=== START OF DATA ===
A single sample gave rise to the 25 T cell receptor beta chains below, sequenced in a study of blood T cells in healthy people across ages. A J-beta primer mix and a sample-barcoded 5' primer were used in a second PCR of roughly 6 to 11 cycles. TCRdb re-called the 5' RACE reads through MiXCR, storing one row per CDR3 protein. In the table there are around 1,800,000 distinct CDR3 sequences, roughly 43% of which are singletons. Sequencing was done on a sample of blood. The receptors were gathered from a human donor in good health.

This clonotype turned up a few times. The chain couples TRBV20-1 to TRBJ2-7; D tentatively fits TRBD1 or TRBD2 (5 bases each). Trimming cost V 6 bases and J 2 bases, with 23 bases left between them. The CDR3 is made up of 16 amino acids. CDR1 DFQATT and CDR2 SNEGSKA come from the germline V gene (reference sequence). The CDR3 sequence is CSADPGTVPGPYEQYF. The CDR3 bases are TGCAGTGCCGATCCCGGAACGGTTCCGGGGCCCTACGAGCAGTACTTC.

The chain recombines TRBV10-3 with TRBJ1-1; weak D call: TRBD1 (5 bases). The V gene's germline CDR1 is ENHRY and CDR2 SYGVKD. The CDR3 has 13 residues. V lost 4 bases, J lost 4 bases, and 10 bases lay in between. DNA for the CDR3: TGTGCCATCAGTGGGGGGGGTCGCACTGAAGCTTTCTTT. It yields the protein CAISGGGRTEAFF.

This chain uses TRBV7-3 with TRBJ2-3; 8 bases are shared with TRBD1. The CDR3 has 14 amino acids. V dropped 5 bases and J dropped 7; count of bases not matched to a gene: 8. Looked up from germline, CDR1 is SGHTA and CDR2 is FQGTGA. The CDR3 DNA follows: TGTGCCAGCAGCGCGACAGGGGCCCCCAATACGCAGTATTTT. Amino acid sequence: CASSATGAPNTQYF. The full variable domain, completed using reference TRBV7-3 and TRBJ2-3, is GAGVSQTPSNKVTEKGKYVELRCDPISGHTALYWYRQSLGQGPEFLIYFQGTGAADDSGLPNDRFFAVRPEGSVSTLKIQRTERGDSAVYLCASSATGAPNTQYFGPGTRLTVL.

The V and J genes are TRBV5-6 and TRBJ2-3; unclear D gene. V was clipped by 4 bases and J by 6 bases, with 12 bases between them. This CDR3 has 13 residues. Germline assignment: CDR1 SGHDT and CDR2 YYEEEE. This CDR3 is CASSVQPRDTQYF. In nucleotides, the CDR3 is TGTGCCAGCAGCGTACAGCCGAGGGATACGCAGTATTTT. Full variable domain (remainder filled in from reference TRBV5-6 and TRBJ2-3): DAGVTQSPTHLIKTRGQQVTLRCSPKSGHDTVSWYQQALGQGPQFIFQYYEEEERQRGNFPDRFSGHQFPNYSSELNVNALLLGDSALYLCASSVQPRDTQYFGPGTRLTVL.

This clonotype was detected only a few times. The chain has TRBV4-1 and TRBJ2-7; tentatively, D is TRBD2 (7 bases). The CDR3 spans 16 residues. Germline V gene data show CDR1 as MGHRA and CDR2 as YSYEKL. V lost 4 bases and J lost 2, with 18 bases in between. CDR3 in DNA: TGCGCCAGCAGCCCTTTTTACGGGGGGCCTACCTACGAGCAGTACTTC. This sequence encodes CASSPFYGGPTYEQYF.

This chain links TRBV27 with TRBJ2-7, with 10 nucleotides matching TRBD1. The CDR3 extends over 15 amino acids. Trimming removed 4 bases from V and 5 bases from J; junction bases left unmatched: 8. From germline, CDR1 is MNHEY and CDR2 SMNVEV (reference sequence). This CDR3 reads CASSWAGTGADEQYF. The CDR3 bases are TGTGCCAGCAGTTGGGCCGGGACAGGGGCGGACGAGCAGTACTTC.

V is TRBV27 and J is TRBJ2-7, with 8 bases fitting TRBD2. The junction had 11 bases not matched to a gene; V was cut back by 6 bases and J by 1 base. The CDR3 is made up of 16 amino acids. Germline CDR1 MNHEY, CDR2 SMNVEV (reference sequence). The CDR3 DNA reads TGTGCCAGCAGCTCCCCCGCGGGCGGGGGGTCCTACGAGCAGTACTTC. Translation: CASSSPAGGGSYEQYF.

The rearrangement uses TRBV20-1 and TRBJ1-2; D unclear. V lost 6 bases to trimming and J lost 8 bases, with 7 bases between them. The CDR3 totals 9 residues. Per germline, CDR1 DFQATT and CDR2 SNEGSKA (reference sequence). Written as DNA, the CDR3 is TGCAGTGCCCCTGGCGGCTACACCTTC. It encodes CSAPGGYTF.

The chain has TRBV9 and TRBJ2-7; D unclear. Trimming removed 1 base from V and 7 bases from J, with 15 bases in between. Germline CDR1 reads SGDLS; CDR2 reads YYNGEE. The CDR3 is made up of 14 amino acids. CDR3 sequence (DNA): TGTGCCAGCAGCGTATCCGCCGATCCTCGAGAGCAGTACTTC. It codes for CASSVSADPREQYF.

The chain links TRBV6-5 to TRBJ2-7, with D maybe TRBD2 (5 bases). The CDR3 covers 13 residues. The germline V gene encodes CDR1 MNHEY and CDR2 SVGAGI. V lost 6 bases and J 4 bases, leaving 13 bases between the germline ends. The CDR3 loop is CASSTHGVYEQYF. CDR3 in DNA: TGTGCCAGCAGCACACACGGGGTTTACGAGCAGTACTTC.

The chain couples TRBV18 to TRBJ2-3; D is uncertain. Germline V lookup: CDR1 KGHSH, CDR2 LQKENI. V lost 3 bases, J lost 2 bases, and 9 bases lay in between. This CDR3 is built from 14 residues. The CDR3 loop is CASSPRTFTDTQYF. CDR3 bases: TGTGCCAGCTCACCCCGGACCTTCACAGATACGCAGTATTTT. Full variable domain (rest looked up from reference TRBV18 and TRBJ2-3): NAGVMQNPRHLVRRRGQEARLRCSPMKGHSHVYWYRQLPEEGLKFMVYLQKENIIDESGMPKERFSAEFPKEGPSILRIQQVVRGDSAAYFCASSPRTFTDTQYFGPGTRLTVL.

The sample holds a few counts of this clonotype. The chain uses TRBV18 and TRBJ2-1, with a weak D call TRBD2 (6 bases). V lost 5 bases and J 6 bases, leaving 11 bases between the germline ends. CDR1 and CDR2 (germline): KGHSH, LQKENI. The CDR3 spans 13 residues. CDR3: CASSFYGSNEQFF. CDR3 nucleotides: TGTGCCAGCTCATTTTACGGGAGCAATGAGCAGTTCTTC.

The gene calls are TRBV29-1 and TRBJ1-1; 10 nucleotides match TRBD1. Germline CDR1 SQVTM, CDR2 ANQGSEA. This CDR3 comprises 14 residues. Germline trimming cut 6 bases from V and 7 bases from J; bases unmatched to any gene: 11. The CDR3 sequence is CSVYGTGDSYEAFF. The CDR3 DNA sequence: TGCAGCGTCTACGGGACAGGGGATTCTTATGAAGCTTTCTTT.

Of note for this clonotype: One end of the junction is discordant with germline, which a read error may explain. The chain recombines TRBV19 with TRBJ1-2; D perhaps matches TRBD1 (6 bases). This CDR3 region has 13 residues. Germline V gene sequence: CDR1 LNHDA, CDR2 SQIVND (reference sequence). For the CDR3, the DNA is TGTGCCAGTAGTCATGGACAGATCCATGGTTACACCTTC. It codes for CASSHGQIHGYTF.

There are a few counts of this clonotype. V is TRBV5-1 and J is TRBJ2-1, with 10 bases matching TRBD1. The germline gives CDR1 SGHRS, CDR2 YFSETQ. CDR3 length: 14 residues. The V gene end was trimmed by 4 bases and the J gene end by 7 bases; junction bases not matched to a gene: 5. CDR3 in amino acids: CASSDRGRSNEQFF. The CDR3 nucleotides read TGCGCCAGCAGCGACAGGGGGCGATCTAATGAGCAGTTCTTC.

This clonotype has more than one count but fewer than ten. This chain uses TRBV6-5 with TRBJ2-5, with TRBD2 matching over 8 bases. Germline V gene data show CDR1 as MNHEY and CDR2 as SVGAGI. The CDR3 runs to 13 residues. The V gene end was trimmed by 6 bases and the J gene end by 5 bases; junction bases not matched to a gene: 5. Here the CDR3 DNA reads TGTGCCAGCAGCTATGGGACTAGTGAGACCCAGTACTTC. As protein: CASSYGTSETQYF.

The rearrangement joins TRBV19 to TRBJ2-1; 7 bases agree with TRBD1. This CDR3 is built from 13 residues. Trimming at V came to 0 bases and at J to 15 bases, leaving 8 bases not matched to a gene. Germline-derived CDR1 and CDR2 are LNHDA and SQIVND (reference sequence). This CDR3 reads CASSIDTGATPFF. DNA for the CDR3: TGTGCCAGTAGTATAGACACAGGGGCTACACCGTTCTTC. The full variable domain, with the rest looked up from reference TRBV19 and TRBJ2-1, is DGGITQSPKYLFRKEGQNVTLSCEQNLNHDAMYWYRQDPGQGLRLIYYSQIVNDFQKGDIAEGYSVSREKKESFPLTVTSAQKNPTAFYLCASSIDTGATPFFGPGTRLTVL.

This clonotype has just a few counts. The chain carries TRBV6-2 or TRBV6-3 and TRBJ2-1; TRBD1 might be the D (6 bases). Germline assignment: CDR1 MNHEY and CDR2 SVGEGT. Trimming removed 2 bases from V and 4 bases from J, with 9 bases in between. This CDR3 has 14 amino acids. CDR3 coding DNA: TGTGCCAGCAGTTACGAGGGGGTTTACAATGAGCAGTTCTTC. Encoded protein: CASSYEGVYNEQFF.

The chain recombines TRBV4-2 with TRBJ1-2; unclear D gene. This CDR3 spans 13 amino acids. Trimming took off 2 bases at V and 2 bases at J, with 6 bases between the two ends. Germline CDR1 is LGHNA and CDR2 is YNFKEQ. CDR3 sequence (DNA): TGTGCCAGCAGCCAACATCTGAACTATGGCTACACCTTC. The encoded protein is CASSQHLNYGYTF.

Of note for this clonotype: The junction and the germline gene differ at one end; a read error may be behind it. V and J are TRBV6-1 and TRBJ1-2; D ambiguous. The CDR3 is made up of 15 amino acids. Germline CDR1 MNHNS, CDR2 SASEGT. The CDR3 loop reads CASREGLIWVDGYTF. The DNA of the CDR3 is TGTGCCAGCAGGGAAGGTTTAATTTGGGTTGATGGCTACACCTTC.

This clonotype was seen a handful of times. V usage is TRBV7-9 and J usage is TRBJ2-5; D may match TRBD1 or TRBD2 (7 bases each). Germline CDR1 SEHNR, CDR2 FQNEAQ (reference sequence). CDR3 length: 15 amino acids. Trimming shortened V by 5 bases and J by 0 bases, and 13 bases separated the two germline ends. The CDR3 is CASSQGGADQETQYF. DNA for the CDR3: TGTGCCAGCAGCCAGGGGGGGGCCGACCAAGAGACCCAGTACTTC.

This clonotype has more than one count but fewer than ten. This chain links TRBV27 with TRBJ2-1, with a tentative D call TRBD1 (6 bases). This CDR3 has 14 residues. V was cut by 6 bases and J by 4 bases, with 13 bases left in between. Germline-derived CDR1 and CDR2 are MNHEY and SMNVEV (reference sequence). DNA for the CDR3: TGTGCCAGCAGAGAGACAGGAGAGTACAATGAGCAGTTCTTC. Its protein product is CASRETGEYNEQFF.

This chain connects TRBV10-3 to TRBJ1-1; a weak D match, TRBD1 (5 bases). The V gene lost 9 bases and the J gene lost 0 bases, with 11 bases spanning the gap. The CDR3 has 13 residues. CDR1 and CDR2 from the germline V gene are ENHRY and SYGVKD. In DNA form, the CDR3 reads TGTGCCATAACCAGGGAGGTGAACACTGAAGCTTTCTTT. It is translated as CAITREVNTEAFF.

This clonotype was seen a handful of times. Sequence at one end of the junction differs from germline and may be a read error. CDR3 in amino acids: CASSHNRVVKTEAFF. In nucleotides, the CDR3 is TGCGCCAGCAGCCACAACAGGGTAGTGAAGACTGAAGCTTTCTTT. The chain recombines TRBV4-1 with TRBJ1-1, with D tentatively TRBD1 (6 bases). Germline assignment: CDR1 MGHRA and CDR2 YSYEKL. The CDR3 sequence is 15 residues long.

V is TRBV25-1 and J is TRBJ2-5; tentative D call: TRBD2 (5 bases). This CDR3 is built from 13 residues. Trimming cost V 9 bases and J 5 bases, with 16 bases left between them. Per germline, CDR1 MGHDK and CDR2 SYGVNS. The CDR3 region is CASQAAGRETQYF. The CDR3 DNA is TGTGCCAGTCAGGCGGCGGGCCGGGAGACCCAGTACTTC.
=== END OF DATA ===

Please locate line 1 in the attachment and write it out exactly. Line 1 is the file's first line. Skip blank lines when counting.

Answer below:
A single sample gave rise to the 25 T cell receptor beta chains below, sequenced in a study of blood T cells in healthy people across ages. A J-beta primer mix and a sample-barcoded 5' primer were used in a second PCR of roughly 6 to 11 cycles. TCRdb re-called the 5' RACE reads through MiXCR, storing one row per CDR3 protein. In the table there are around 1,800,000 distinct CDR3 sequences, roughly 43% of which are singletons. Sequencing was done on a sample of blood. The receptors were gathered from a human donor in good health.